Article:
Phật Pháp Căn Bản – Basic Buddhist Doctrines


PHẬT PHÁP CĂN BẢN – BASIC BUDDHIST DOCTRINES

VIỆT-ANH – VIETNAMESE-ENGLISH – VOLUME THREE

Giáo Pháp Căn Bản II – Basic Buddhist Doctrines II

Phật Giáo Việt Nam Hải Ngoại – Oversea Vietnamese Buddhism

INTRODUCTION

Mr. Ngoc Tran has assembled and described in this document the tenets of the Buddhist religion, that which is known to be the greatest attended religion in the world today. He has spent almost two decade reading and studying voluminous Buddhist material and in writing this book. He has arranged this text of over 5,000 pages, in Vietnamese and English, in a manner understandable to the average reader and student of Buddhism.

In the myriad of documents, books and records of the Buddha’s talks, there are no words written by the enlightened one called Sakyamuni Buddha during his forty-five years of walking and teaching in northeast India. He spoke his messages of living a life of loving-kindness and compassion to kings, high intellectuals and the poor and ignorant, and their gaining the wisdom to achieve salvation from the rounds of birth and death, and for each person to lead others to achieve that wisdom. Texts written in the Pali and Sanskrit languages purport to contain the teachings of this Sixth Century, Before Common Era (B.C.), Indian enlightened one.

The author, Ngoc Tran, is a meticulous researcher in the literary sense. His exploration into ancient Sanskrit and Chinese references was demanded of him in writing this Basic Buddhist Doctrine. Tran has reached back into reliable texts translated from the Agamas in Sanskrit and the Nikaya in Pali. He is a serious Buddhist devotee, householder and one who practices his religion to the extent which he lives it – with happiness and serious simplicity.

The reader who already has some knowledge of the Buddhist doctrine will find herein presentations which can further improve her/his understanding. As with any literary work of this nature, the primary objective of the author is to be concise, yet thorough and steer away from the pedantic. The middle path is, of course, to describe a complex system such as Buddhism in terms appealing and understandable to the novice as well as those highly informed. Tran’s technique of both style and content accomplish this, I believe, in all respects.

There are a number of texts I have used in teaching in the university at both the undergraduate and graduate level which I know do justice in explaining the doctrine of Buddhism. Historically, and with accurate research, many are excellent and very understandable. However, the style of this author’s descriptions temper the material content in such a balanced fashion to remove any questionable conflicts which are known to the Enlightened One’s teaching. This author’s explanations are factual and need no further details to exemplify or extend meanings to be commonly understood. The text flows in a well-ordered fashion, linking the factual, down-to-earth, commonplace aphorisms of doctrine.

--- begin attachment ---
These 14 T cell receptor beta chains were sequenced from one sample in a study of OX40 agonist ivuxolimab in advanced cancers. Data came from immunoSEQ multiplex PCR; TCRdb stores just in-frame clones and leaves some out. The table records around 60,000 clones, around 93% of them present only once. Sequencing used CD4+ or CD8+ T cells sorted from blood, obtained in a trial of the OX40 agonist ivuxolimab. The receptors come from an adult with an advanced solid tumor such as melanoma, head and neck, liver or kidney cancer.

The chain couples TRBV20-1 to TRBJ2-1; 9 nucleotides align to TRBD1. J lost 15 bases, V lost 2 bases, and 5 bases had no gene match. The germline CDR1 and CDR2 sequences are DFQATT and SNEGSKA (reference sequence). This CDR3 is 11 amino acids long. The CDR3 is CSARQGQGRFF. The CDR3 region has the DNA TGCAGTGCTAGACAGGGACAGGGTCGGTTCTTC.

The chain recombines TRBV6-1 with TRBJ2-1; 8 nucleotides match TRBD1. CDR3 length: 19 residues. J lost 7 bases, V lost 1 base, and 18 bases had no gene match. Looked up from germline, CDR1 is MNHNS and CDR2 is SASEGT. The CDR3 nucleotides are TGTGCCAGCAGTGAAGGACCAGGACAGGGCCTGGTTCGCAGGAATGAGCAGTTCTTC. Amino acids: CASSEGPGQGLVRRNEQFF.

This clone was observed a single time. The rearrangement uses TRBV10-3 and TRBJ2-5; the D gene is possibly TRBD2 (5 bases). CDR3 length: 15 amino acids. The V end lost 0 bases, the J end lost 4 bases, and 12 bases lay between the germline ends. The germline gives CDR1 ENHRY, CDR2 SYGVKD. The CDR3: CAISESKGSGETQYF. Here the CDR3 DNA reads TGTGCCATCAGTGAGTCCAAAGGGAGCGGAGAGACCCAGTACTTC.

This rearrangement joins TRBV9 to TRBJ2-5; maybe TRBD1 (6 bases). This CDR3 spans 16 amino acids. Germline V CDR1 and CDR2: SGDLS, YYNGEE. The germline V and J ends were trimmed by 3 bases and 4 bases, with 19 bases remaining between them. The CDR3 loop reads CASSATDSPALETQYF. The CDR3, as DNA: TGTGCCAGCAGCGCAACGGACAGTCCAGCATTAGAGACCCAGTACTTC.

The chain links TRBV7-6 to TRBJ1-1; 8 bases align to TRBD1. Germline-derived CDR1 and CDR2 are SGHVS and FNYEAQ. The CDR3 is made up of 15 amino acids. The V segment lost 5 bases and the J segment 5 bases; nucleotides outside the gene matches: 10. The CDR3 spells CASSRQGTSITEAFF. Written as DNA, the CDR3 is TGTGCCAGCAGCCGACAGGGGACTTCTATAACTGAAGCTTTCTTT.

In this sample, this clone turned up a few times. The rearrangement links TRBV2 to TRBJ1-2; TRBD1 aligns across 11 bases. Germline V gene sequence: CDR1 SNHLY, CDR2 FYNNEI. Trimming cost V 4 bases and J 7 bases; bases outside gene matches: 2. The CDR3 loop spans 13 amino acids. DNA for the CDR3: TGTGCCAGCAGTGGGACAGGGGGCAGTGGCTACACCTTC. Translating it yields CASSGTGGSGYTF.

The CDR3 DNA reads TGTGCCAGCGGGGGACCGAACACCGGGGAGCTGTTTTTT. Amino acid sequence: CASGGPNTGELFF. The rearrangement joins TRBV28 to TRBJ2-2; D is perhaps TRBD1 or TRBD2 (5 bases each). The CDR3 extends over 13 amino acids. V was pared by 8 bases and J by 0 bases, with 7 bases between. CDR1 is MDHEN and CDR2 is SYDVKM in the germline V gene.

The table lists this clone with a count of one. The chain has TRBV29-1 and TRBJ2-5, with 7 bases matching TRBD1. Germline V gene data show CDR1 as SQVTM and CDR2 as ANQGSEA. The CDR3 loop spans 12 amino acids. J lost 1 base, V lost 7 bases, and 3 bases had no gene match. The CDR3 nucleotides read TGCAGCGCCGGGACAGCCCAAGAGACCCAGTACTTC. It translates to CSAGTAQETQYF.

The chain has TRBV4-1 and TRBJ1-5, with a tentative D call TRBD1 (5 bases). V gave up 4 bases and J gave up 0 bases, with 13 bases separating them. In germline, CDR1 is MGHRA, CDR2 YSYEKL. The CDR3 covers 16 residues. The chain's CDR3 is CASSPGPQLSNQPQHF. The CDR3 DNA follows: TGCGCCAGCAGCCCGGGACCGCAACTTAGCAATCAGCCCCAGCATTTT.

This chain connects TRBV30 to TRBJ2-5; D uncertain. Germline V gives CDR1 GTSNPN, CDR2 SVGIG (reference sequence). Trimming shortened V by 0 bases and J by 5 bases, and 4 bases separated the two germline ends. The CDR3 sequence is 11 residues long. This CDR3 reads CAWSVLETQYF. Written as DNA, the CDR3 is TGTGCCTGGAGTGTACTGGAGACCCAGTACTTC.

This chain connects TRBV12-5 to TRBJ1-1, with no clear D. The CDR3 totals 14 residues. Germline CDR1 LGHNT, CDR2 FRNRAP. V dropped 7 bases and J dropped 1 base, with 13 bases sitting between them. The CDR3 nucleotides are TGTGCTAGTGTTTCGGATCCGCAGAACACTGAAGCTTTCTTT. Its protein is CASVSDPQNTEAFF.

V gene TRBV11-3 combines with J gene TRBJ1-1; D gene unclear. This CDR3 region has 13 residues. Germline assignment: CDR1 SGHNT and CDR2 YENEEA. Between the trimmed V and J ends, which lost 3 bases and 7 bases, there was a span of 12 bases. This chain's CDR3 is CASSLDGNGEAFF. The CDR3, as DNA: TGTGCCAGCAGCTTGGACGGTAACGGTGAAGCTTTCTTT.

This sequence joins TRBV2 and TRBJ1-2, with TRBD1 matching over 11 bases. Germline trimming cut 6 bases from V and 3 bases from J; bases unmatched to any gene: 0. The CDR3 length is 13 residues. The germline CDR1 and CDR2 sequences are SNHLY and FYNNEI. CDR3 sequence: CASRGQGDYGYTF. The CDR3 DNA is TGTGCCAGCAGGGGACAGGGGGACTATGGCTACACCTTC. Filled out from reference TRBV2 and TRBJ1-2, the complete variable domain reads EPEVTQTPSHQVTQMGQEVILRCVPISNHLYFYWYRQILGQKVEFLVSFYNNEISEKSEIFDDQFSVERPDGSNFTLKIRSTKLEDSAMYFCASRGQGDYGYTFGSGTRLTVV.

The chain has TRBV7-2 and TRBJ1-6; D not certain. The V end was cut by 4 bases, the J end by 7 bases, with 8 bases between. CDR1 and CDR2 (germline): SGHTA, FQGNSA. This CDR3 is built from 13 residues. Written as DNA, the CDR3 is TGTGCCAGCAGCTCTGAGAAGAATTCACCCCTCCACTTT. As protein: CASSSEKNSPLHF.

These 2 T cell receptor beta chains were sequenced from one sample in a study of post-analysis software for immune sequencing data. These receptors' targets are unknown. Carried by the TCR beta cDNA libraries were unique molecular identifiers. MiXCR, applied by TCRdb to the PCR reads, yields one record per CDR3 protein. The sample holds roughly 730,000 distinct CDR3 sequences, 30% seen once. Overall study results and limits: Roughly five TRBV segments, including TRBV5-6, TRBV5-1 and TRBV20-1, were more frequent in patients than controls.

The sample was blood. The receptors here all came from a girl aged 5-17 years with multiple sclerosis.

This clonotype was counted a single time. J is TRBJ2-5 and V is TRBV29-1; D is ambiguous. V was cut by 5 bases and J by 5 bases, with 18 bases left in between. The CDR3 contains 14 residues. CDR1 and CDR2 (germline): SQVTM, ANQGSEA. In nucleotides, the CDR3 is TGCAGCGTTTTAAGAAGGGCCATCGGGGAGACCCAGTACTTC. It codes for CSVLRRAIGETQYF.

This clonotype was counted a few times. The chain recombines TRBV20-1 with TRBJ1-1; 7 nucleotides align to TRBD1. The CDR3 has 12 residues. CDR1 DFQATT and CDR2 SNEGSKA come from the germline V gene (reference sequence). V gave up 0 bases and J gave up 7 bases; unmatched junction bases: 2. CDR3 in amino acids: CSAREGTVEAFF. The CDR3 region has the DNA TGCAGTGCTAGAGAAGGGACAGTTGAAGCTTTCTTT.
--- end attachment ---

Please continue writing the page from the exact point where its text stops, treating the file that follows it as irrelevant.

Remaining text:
The author explains those collected beliefs of the Buddha as found in the Sutras (Canonic body) and the liturgically accepted comments (the Sastras), covering firstly the profound points of view of human life. From there, Mr. Tran writes of the Buddha’s training as a yogi with his teachers, his marvelous transition to enlightenment and the lessons on “The Middle Way” to his firsts five disciples. (Turning the Dharma Wheel in Deer Park, directly after his enlightenment.)

The doctrines to be understood by every seeker of this great religion are described clearly, with documentation referring to original Pali and Sanskrit written records. The reader find’s herself/himself immersed in the profound presentation of the Buddha’s fundamental teachings, e.g. The Eightfold Path, Four Noble Truths, Prajna Paramita (Six Ways to Wisdom), Karma, re-birth, Nirvana, Conditioned Beginnings, the Doctrine of No-Soul and the Setting–up of Mindfulness.

The factors of style and content which set this work above other like texts, and in a superior manner, are that all writing is in Vietnamese and English. I personally find this helpful in describing the phrases I use in my Dharma talks I give at my pagoda as well as at the universities where I teach. This publication will be a great help to those many Vietnamese in temples in he United States at lectures and study groups in order to have a better understanding of the Dharma.

My personal congratulations go to Ngoc Tran for this product of his laborious, detailed and extensive work in highlighting details and summarizing the beliefs, teachings and practices of Lord Sakyamuni Buddha. I am very please to praise the author’s merits for his accomplishment of this rare religious and cultural work. This is a genuine contribution of his share to the propagation of the Dharma. I would like to take this opportunity to highly recommend to all Monks, Nuns, Buddhist practitioners, as well as to any readers of Buddhist texts. With the hope that each and everyone of you will possess the series of Basic Buddhist Doctrines in Vietnamese-English to aid in your deeper study of Buddha-Dharma.

Most Venerable Thich An-Hue – Dr. Claude Ware, Ph. D.

Thiên Phúc Biên Soạn

Down load Phật Pháp Căn Bản – Nguồn Thư Viện Hoa Sen

Copyright © 2009 by Ngoc Tran. All rights reserved.

No part of this work may be reproduced or transmitted in any form or by any means, electronic or mechanical, including photocopying and recording, or by any information storage or retrieval system without the prior written permission of the author, except for the inclusion of brief quotations. However, staff members of Vietnamese temples who want to reprint this work for the benefit of teaching of the Buddhadharma, please contact Ngoc Tran at (714) 778-2832.

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